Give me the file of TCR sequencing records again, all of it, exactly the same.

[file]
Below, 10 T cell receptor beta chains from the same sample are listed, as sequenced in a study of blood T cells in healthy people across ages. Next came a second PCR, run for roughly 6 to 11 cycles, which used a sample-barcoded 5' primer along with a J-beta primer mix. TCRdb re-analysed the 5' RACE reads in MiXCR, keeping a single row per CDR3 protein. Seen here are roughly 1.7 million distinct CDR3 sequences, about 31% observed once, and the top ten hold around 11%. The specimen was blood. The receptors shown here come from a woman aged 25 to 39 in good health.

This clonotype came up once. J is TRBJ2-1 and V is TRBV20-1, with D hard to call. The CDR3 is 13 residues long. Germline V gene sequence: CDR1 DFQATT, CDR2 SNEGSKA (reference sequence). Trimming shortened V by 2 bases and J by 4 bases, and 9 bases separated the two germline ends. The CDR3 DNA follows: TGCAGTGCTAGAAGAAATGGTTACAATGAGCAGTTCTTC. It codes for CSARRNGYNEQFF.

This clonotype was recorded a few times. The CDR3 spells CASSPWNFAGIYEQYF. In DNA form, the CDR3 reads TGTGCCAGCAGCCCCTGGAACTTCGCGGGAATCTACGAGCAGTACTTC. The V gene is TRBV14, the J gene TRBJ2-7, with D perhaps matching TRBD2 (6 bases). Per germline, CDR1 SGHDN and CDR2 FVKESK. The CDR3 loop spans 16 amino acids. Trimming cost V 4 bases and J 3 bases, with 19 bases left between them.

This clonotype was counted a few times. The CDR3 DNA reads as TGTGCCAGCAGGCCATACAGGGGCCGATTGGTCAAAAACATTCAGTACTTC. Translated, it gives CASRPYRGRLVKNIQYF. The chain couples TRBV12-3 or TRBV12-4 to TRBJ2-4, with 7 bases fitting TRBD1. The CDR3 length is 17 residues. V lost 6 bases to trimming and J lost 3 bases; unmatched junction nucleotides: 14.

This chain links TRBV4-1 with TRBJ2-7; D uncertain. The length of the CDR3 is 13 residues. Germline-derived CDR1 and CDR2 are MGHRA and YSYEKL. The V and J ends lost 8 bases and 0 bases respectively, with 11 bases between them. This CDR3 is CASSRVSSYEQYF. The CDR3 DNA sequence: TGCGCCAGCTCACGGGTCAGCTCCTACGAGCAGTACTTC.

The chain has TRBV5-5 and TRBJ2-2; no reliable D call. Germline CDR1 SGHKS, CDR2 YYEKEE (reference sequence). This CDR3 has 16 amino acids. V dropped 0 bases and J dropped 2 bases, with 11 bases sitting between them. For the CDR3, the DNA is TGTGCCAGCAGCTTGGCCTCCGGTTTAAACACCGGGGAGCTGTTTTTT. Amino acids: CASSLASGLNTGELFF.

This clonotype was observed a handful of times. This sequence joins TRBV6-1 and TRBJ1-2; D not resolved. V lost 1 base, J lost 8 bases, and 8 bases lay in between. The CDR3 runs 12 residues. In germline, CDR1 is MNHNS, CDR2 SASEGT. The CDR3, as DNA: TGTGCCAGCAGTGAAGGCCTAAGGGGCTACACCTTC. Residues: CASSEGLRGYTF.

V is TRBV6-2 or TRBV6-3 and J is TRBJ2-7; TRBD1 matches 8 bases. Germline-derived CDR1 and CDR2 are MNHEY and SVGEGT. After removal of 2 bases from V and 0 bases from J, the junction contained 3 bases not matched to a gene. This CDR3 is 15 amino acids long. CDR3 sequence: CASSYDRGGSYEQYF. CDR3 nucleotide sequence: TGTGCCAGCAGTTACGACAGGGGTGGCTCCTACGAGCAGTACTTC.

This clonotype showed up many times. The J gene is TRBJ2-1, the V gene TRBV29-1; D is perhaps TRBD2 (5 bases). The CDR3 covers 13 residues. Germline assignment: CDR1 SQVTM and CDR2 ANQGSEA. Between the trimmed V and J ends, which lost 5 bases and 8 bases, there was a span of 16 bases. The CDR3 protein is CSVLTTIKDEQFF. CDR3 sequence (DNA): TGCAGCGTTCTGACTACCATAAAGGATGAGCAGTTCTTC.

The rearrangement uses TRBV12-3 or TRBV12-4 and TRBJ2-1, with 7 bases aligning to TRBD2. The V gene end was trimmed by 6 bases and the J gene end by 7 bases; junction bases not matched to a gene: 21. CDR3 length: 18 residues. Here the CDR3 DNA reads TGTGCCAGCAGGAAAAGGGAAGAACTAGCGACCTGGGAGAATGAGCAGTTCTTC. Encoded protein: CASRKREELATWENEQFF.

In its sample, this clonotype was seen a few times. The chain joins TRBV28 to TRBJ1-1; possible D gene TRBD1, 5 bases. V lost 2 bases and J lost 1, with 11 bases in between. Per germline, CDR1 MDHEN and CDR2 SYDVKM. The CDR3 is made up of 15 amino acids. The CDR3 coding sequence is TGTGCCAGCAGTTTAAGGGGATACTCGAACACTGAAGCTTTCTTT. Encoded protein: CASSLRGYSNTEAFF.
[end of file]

Below, 10 T cell receptor beta chains from the same sample are listed, as sequenced in a study of blood T cells in healthy people across ages. Next came a second PCR, run for roughly 6 to 11 cycles, which used a sample-barcoded 5' primer along with a J-beta primer mix. TCRdb re-analysed the 5' RACE reads in MiXCR, keeping a single row per CDR3 protein. Seen here are roughly 1.7 million distinct CDR3 sequences, about 31% observed once, and the top ten hold around 11%. The specimen was blood. The receptors shown here come from a woman aged 25 to 39 in good health.

This clonotype came up once. J is TRBJ2-1 and V is TRBV20-1, with D hard to call. The CDR3 is 13 residues long. Germline V gene sequence: CDR1 DFQATT, CDR2 SNEGSKA (reference sequence). Trimming shortened V by 2 bases and J by 4 bases, and 9 bases separated the two germline ends. The CDR3 DNA follows: TGCAGTGCTAGAAGAAATGGTTACAATGAGCAGTTCTTC. It codes for CSARRNGYNEQFF.

This clonotype was recorded a few times. The CDR3 spells CASSPWNFAGIYEQYF. In DNA form, the CDR3 reads TGTGCCAGCAGCCCCTGGAACTTCGCGGGAATCTACGAGCAGTACTTC. The V gene is TRBV14, the J gene TRBJ2-7, with D perhaps matching TRBD2 (6 bases). Per germline, CDR1 SGHDN and CDR2 FVKESK. The CDR3 loop spans 16 amino acids. Trimming cost V 4 bases and J 3 bases, with 19 bases left between them.

This clonotype was counted a few times. The CDR3 DNA reads as TGTGCCAGCAGGCCATACAGGGGCCGATTGGTCAAAAACATTCAGTACTTC. Translated, it gives CASRPYRGRLVKNIQYF. The chain couples TRBV12-3 or TRBV12-4 to TRBJ2-4, with 7 bases fitting TRBD1. The CDR3 length is 17 residues. V lost 6 bases to trimming and J lost 3 bases; unmatched junction nucleotides: 14.

This chain links TRBV4-1 with TRBJ2-7; D uncertain. The length of the CDR3 is 13 residues. Germline-derived CDR1 and CDR2 are MGHRA and YSYEKL. The V and J ends lost 8 bases and 0 bases respectively, with 11 bases between them. This CDR3 is CASSRVSSYEQYF. The CDR3 DNA sequence: TGCGCCAGCTCACGGGTCAGCTCCTACGAGCAGTACTTC.

The chain has TRBV5-5 and TRBJ2-2; no reliable D call. Germline CDR1 SGHKS, CDR2 YYEKEE (reference sequence). This CDR3 has 16 amino acids. V dropped 0 bases and J dropped 2 bases, with 11 bases sitting between them. For the CDR3, the DNA is TGTGCCAGCAGCTTGGCCTCCGGTTTAAACACCGGGGAGCTGTTTTTT. Amino acids: CASSLASGLNTGELFF.

This clonotype was observed a handful of times. This sequence joins TRBV6-1 and TRBJ1-2; D not resolved. V lost 1 base, J lost 8 bases, and 8 bases lay in between. The CDR3 runs 12 residues. In germline, CDR1 is MNHNS, CDR2 SASEGT. The CDR3, as DNA: TGTGCCAGCAGTGAAGGCCTAAGGGGCTACACCTTC. Residues: CASSEGLRGYTF.

V is TRBV6-2 or TRBV6-3 and J is TRBJ2-7; TRBD1 matches 8 bases. Germline-derived CDR1 and CDR2 are MNHEY and SVGEGT. After removal of 2 bases from V and 0 bases from J, the junction contained 3 bases not matched to a gene. This CDR3 is 15 amino acids long. CDR3 sequence: CASSYDRGGSYEQYF. CDR3 nucleotide sequence: TGTGCCAGCAGTTACGACAGGGGTGGCTCCTACGAGCAGTACTTC.

This clonotype showed up many times. The J gene is TRBJ2-1, the V gene TRBV29-1; D is perhaps TRBD2 (5 bases). The CDR3 covers 13 residues. Germline assignment: CDR1 SQVTM and CDR2 ANQGSEA. Between the trimmed V and J ends, which lost 5 bases and 8 bases, there was a span of 16 bases. The CDR3 protein is CSVLTTIKDEQFF. CDR3 sequence (DNA): TGCAGCGTTCTGACTACCATAAAGGATGAGCAGTTCTTC.

The rearrangement uses TRBV12-3 or TRBV12-4 and TRBJ2-1, with 7 bases aligning to TRBD2. The V gene end was trimmed by 6 bases and the J gene end by 7 bases; junction bases not matched to a gene: 21. CDR3 length: 18 residues. Here the CDR3 DNA reads TGTGCCAGCAGGAAAAGGGAAGAACTAGCGACCTGGGAGAATGAGCAGTTCTTC. Encoded protein: CASRKREELATWENEQFF.

In its sample, this clonotype was seen a few times. The chain joins TRBV28 to TRBJ1-1; possible D gene TRBD1, 5 bases. V lost 2 bases and J lost 1, with 11 bases in between. Per germline, CDR1 MDHEN and CDR2 SYDVKM. The CDR3 is made up of 15 amino acids. The CDR3 coding sequence is TGTGCCAGCAGTTTAAGGGGATACTCGAACACTGAAGCTTTCTTT. Encoded protein: CASSLRGYSNTEAFF.